Indianapolis kicks off bicentennial prep with logo contest

Indianapolis kicks off bicentennial prep with logo contest

INDIANAPOLIS (WISH) — Indianapolis is preparing to celebrate it’s 200th birthday. One of the first orders of business for Bicentennial Commissions was figuring out what the face of the celebration would be.

The designs for the Indianapolis flag and the sesquicentennial logo were created through an art contest. The Bicentennial Commission asked what better way to choose what a design would look like that represents 200 years of Indianapolis history than by asking the people who have lived through it?

The Indianapolis Bicentennial Logo Contest collected more than 120 designs from a diverse group of artists.

“It is very interesting to see the themes that people come back with. Obviously racing and basketball are big themes, Monument Circle is a big theme,” said Steve Campbell, Indianapolis Bicentennial Commission co-chair.

People who submitted designs for the contest ranged in experience from grade school kids to professional artists.

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“We want to represent all of the different types of people and different types of places and events and things that make Indianapolis special,” said Campbell.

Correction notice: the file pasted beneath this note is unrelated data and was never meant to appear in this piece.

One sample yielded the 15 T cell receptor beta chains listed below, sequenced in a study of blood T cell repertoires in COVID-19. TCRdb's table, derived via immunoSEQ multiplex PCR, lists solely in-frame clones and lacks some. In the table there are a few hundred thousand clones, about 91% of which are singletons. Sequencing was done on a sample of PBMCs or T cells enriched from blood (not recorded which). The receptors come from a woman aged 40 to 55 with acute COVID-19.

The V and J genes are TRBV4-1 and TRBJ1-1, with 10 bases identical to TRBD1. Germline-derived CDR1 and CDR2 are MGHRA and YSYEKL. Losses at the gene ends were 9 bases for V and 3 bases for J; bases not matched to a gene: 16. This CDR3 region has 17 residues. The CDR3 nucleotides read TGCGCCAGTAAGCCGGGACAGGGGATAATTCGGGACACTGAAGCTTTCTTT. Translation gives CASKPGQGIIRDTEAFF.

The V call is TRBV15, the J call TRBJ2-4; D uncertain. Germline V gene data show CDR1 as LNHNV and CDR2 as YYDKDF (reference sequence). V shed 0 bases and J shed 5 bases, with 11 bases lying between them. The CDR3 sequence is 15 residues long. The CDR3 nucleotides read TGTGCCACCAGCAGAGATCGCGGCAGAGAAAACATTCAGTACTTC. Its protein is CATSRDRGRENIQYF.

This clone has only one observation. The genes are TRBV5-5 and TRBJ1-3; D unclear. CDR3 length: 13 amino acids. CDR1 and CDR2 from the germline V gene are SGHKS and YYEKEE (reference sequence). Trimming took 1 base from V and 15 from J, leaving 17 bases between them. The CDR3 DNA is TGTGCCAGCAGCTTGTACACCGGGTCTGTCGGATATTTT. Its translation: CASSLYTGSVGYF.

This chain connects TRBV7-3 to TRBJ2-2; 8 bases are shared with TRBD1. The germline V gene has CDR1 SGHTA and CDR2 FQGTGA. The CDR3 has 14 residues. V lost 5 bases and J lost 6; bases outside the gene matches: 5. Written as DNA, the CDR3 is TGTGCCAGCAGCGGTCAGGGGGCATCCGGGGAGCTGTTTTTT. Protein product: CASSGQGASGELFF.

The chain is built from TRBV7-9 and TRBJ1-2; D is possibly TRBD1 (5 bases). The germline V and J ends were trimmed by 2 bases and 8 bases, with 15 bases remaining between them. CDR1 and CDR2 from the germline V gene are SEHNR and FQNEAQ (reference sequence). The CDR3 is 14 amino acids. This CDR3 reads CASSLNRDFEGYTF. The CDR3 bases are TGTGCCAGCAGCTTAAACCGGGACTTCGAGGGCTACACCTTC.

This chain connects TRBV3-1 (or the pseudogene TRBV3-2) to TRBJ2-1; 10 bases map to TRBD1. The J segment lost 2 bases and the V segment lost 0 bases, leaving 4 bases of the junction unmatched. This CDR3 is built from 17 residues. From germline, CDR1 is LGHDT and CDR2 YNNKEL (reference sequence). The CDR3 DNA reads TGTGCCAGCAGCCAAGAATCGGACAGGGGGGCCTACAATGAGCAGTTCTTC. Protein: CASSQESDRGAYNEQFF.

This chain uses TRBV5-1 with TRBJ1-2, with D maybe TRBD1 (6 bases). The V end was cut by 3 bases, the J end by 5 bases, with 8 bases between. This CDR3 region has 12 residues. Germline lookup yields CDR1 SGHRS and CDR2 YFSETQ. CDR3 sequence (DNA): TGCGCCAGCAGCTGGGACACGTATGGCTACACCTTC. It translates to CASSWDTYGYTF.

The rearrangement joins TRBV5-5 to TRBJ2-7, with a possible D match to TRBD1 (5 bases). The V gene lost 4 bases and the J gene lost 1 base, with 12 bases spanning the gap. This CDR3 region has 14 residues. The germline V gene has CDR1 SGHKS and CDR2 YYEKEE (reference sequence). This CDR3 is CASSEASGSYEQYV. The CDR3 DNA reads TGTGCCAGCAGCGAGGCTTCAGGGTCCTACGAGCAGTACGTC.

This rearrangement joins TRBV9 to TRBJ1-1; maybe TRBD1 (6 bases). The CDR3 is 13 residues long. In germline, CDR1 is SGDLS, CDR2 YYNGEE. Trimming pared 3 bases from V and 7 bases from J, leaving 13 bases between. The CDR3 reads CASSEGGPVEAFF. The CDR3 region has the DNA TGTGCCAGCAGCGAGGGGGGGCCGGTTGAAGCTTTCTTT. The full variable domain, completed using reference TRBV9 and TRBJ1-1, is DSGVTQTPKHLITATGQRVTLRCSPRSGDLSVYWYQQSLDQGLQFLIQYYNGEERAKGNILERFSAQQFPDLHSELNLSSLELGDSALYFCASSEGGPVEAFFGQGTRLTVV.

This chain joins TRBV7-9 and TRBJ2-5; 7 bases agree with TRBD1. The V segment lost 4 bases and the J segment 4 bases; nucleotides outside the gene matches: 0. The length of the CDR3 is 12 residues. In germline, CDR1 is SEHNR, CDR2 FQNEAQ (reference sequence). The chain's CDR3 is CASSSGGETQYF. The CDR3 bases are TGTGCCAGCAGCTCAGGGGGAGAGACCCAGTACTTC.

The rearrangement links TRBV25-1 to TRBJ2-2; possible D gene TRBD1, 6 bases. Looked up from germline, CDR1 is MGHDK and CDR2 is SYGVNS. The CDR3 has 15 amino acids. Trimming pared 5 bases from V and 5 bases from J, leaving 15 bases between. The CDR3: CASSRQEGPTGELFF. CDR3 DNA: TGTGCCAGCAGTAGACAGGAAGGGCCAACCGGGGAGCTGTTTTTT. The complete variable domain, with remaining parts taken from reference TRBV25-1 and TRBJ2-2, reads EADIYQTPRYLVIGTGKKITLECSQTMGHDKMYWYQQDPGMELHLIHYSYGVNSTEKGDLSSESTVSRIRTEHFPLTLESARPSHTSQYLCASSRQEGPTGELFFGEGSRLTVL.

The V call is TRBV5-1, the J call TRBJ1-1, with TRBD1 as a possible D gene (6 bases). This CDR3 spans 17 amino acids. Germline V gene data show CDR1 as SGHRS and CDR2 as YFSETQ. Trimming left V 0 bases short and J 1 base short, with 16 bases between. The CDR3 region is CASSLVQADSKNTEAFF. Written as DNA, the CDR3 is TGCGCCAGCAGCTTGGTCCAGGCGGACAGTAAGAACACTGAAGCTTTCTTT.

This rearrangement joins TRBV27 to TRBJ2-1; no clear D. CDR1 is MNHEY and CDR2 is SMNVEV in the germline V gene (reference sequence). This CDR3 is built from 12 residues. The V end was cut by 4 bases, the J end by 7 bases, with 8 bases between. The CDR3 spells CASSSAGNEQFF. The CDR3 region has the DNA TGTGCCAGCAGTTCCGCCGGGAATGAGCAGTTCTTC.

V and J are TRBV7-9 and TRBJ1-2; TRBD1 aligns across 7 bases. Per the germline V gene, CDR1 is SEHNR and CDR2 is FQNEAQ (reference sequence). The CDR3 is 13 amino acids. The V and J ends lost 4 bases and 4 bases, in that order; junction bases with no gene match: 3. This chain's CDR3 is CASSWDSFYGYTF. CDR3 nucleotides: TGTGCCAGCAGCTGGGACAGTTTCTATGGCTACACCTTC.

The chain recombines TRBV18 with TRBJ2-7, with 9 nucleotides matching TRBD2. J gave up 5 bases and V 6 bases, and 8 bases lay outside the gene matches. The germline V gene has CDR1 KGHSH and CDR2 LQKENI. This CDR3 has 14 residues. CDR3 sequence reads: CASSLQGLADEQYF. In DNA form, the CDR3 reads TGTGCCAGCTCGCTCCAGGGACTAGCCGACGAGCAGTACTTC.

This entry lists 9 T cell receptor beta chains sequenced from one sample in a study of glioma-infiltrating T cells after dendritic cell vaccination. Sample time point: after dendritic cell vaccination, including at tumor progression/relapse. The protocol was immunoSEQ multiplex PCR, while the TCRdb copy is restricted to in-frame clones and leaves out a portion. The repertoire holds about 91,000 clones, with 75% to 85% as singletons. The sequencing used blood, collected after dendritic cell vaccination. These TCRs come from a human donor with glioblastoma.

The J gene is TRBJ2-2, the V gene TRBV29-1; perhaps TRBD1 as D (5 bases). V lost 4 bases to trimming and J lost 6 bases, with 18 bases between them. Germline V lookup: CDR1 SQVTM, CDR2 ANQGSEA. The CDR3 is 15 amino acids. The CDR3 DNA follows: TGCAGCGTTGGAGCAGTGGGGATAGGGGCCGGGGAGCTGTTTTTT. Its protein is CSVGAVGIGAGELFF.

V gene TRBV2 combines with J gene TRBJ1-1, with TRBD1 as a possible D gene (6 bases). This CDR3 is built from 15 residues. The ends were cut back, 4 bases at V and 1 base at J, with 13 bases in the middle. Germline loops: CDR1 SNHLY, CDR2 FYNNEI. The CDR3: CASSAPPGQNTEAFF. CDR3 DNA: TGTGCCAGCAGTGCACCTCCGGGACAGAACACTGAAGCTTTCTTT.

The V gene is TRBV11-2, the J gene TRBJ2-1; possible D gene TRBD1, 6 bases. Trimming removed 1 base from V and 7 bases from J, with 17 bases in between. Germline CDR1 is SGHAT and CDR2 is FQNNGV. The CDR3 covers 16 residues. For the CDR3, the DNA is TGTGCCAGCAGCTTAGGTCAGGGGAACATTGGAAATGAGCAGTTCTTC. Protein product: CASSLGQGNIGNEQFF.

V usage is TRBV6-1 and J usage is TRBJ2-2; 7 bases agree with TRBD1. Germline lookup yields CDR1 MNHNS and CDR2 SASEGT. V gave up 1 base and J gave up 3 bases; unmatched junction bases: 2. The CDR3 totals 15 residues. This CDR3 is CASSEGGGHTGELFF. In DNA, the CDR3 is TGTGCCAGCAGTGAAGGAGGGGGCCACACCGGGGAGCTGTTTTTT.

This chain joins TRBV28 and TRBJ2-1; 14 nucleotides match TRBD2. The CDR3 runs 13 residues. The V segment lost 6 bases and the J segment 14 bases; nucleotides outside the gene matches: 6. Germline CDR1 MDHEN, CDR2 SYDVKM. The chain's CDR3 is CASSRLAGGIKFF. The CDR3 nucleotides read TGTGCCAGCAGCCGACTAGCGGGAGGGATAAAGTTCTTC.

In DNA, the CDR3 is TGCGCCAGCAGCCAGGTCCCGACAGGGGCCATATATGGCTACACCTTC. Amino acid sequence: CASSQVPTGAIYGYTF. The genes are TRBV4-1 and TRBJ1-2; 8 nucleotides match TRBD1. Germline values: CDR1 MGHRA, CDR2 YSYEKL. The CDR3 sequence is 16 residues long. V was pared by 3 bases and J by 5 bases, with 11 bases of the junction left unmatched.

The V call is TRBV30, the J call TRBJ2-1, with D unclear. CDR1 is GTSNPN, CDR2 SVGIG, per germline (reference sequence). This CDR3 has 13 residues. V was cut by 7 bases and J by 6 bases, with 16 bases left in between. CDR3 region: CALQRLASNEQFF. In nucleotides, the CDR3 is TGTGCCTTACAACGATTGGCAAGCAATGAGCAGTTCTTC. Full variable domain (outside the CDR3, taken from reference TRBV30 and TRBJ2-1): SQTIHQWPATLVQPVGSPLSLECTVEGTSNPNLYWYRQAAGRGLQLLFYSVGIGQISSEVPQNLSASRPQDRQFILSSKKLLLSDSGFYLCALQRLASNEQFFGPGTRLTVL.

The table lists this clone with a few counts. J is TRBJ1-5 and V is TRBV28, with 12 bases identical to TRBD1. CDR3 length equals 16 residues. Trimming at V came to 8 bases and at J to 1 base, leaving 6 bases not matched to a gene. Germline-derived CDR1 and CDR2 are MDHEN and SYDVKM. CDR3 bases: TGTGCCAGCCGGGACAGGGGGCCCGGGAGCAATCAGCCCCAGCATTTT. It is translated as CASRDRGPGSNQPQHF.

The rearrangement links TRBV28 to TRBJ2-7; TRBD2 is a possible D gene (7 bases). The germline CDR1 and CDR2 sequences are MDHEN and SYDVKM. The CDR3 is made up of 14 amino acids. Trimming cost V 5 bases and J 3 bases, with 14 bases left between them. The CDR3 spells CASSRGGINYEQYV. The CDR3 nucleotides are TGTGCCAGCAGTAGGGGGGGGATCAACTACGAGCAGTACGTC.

Many artists started their designs by pulling from iconic people, places, and events in Indianapolis history.

“The Soldiers and Sailors Monument is just such a prominent figure in Indianapolis and I felt like capturing that would definitely sum up part of the ambiance of Indianapolis,” said artist Joe Sobieralski.

History, legacy and innovation were just some ideas behind artists’ inspiration.

“We wanted those themes to come through in their designs,” said Campbell.

Artists’ own personal experiences within the city also helped to inspire their designs.

“The culture, the vibrancy, the energy that the city has to offer,” said artist Kelly Andrew.

When it came down to making final decisions many artists were faced with the same challenge.

“200 years of history, although that crossed my mind in some rough drafts, difficult to do in a simplistic form,” said Sobieralski.

Artists say Indianapolis has a lot of history to try and tastefully fit into one design.

“I wanted history and legacy and to be able to make a statement about where Indianapolis started to now to the future,” explained Andrew.

According to the commission, the winning design should be picked by the end of the year. An overall winner will receive $5,000, a youth winner will be awarded $1,000, and then votes will be tallied to select a people’s choice winner who will receive $500.